• As of 2022.2.2, for parts: ‘holoroot’, ‘importtransform’, ‘transformpart’, ‘meshpart’, ‘light’, ‘animation’, ‘text’, ‘particles’, 'material’, ‘texture’.

Usually, a name.

Most loaded Holo components generate their own node and context, identifying their type alongside their properties.

For what purpose?

All of the above definition and data doesn’t actually do anything. But it supports secondary systems, in particular, Holoscripting!

Holoscripting generally works at a very low level within the Cavrnus system; it works with the property tree directly rather than with any application specific information. All of this metadata provides Holoscripting methods to understand, search, and navigate the scene. If Holoscripting wishes to turn off all the lights, it can search for light contexts and manipulate their properties. The search is only possible using the context provided data.

Link Properties.

In 2022.2.3 we introduced a new type of property value. This property is a pointer to a node in the property tree. It provides a way to point, generically, to an asset or other loaded content.

The first property to use this system is /room/skybox. Previously this was a string property that contained the contentId for an object stored on the server. After 2022.2.3 this property is a link property to a loaded asset. The context of this target is used to find the runtime texture needed to render the skybox. This extra level of indirection is not terribly useful for skyboxes, but is a substantial component of the subsequent update to the materials system, in 2022.2.4 or soon afterwards.

Alongside this change of property data, there are new OpCreateObject types. In particular, a new option for ObjectType, ‘ContentIdAsset’, which is used to load an asset (texture, until materials and other systems leverage this feature), into the room. This is different than just-'ContentId', which would take an image asset and place it on a board. These assets are set up with a property context and information, then wait for some other system to require them, at which point they are downloaded, initialized, cached, and provided to the consumer.

The most basic update for /room/skybox would require handling the ‘ContentIdAsset’ loaded textures, retaining at a minimum the objectId for that asset (which is used to establish the property path and context), as well as traversing the value of a link property to its context, and then to the actual asset to be used.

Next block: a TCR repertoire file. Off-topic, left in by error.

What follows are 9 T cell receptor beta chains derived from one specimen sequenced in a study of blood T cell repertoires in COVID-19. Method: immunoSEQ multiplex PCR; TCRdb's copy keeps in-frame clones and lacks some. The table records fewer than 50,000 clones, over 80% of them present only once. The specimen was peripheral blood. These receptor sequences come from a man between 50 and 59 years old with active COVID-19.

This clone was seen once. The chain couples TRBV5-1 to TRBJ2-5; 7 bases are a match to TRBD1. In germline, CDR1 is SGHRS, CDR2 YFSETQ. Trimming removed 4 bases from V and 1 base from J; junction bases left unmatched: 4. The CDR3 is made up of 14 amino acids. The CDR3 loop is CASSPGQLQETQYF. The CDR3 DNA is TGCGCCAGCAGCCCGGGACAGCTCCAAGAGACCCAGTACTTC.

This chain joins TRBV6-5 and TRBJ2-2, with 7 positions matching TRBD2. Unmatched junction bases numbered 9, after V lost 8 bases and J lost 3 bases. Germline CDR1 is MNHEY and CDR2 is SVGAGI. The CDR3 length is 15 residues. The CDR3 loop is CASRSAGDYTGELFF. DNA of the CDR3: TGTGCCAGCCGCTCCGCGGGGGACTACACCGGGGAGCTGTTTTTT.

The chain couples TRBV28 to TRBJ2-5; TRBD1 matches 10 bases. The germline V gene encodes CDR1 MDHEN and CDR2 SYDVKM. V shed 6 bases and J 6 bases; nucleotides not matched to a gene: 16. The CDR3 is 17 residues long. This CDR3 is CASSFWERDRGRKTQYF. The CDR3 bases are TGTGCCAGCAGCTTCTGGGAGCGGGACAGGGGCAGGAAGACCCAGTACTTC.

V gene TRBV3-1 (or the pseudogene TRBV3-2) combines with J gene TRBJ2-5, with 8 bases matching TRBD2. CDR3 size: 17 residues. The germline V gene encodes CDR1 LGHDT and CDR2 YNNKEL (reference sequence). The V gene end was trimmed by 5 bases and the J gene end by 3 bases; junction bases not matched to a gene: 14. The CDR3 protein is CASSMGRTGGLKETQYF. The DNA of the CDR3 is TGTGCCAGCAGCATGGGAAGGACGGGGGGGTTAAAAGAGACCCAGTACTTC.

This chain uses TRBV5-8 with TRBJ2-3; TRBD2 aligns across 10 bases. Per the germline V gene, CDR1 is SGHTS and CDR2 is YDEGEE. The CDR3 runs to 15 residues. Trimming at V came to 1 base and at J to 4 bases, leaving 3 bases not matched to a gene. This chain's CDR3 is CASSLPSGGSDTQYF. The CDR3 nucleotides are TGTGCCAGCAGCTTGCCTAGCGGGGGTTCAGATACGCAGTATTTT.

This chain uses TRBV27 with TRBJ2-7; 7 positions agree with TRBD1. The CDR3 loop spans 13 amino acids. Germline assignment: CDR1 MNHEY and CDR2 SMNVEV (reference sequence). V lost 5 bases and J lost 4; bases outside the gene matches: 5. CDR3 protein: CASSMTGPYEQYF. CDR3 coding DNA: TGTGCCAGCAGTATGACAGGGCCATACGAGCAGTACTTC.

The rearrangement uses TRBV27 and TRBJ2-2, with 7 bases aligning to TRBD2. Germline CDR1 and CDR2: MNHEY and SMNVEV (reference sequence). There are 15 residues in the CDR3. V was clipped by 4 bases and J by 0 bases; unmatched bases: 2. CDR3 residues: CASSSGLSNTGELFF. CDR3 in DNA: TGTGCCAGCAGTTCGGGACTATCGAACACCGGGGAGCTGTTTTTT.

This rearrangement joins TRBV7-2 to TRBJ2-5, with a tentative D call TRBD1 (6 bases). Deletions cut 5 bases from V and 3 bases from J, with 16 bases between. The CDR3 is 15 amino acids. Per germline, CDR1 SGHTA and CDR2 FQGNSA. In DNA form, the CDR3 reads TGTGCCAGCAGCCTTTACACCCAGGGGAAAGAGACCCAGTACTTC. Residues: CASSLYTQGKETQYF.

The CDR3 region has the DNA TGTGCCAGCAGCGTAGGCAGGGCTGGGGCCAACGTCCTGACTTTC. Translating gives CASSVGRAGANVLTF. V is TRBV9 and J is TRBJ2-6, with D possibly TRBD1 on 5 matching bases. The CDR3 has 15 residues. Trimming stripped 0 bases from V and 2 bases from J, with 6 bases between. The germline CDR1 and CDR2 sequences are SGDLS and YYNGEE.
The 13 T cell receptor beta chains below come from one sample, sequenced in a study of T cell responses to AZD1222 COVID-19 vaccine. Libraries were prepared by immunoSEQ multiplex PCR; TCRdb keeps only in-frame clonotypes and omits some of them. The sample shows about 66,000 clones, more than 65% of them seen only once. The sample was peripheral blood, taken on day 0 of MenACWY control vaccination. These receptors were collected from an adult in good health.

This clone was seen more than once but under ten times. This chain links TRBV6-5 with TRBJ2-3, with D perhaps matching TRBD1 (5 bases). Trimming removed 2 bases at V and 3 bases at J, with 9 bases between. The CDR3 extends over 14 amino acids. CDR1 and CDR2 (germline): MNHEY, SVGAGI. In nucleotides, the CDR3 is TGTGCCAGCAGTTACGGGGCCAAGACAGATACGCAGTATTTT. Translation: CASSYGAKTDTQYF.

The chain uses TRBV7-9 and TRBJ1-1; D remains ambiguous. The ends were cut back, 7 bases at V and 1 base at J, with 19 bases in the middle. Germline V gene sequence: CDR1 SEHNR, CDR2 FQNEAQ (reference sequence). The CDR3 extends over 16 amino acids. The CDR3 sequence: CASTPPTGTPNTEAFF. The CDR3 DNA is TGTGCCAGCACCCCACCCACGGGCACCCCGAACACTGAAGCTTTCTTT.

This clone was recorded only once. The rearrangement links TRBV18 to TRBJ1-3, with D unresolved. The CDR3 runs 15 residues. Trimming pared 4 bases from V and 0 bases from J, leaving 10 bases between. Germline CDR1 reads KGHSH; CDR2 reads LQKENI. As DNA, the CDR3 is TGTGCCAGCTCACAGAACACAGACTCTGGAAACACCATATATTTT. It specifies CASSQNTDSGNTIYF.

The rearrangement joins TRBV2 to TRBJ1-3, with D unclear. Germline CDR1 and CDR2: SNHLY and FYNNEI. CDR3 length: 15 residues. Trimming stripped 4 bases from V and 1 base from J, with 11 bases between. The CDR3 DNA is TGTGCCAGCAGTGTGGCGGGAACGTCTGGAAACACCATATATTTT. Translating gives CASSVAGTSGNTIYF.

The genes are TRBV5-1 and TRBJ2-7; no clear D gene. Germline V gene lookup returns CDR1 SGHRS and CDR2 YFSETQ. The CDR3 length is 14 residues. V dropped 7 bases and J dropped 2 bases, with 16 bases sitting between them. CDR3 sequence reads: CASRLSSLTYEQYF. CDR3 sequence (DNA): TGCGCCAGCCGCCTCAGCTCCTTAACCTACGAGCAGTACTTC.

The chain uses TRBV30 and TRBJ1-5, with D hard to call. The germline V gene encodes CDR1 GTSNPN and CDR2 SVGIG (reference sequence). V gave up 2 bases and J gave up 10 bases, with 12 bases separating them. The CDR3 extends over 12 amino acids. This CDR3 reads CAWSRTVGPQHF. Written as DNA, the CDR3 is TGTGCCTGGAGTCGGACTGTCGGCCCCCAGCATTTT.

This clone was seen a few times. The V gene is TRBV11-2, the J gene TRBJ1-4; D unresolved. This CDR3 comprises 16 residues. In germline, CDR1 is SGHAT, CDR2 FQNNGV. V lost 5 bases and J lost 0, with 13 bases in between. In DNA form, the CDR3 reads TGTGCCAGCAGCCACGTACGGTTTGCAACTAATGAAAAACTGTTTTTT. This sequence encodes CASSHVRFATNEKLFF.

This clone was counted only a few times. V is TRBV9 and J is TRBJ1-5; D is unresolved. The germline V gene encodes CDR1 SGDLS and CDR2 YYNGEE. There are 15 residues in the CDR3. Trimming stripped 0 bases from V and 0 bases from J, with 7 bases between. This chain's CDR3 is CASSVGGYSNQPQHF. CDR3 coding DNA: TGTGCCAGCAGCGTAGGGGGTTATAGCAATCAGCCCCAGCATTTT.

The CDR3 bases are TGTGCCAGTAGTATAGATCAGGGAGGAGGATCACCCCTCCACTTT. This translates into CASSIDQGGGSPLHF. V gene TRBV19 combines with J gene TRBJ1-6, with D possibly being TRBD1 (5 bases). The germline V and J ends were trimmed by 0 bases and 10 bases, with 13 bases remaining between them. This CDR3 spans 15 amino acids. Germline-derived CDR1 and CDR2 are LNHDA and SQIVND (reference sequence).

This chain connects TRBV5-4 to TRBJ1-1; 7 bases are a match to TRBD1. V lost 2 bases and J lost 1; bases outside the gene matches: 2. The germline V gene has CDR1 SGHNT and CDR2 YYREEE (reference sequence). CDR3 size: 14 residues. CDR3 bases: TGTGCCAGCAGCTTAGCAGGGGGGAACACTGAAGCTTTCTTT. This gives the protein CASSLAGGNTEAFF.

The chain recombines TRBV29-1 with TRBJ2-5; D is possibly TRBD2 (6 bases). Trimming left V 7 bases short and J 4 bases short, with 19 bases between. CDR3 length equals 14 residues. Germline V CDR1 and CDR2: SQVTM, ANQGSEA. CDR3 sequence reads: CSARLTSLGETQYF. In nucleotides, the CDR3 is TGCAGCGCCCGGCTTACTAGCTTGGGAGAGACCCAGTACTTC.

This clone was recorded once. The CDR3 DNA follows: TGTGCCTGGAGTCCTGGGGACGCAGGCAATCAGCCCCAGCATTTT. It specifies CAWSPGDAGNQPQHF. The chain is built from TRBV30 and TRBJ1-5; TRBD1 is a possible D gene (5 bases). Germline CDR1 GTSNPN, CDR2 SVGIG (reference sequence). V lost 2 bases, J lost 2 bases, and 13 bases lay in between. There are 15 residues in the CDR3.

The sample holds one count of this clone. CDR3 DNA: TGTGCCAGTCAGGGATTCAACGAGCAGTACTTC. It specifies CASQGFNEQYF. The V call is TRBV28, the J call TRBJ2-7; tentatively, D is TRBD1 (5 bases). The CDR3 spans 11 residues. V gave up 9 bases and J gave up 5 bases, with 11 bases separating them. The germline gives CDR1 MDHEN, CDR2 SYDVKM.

This same system will be used shortly for materials and textures.

A small example.

You might see the following operation sequence:

  • OpCreateObject, ContentIdAsset = {content id for an hdr}, NewObjectId = ‘abcdeexample’
  • UpdatePropertyValue, /room/skybox <= /objects/abcdeexample

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Properties : Sub-property values

Properties all contain a set of internal sub-properties, which can be accessed using a . (dot) notation.

Sub-properties are assigned automatically based on the type of the property. Some properties have explicitly added sub-properties. Sub-properties can be referenced by expressions the same as the root properties.

Sub-properties are not computed unless some expression or script is dependent upon it. Their value updates immediately after their source property updates.

Sub-properties are meant to be interpretations of the source value, though this is not a hard constraint.

As an example, if you wish to set up an expression that incorporates the current day of the month, you could use the following reference:


This accesses the ‘/date’ property’s ‘day’ sub-property.

This document describes the built-in sub-properties available first by property type, then by property, for those that have additional assigned.

Scalar properties.

None are established at this time.

Vector properties.

.x, .y, .z, .w

Number sub-fields which extract the components of the Vector.

Color properties.

.r, .b, .g, .a

Number sub-fields which extract the components of the Color.

Boolean properties.


Presents the negation of the boolean property value.

  • Added in 2022.2.2

String properties.

None are established at this time.

Json properties.

Json properties set up sub-properties to reflect the contents of the json value. If the property value was:

{ a: 10, b: 20, c: { nest: 30 } }

Then there will be sub-properties .a, .b, .c. a and b will be scalar values, while c will also be a Json property type. In fact, this sub-property can further be sub-propertied: referencing .c.nest is valid.

Transform properties.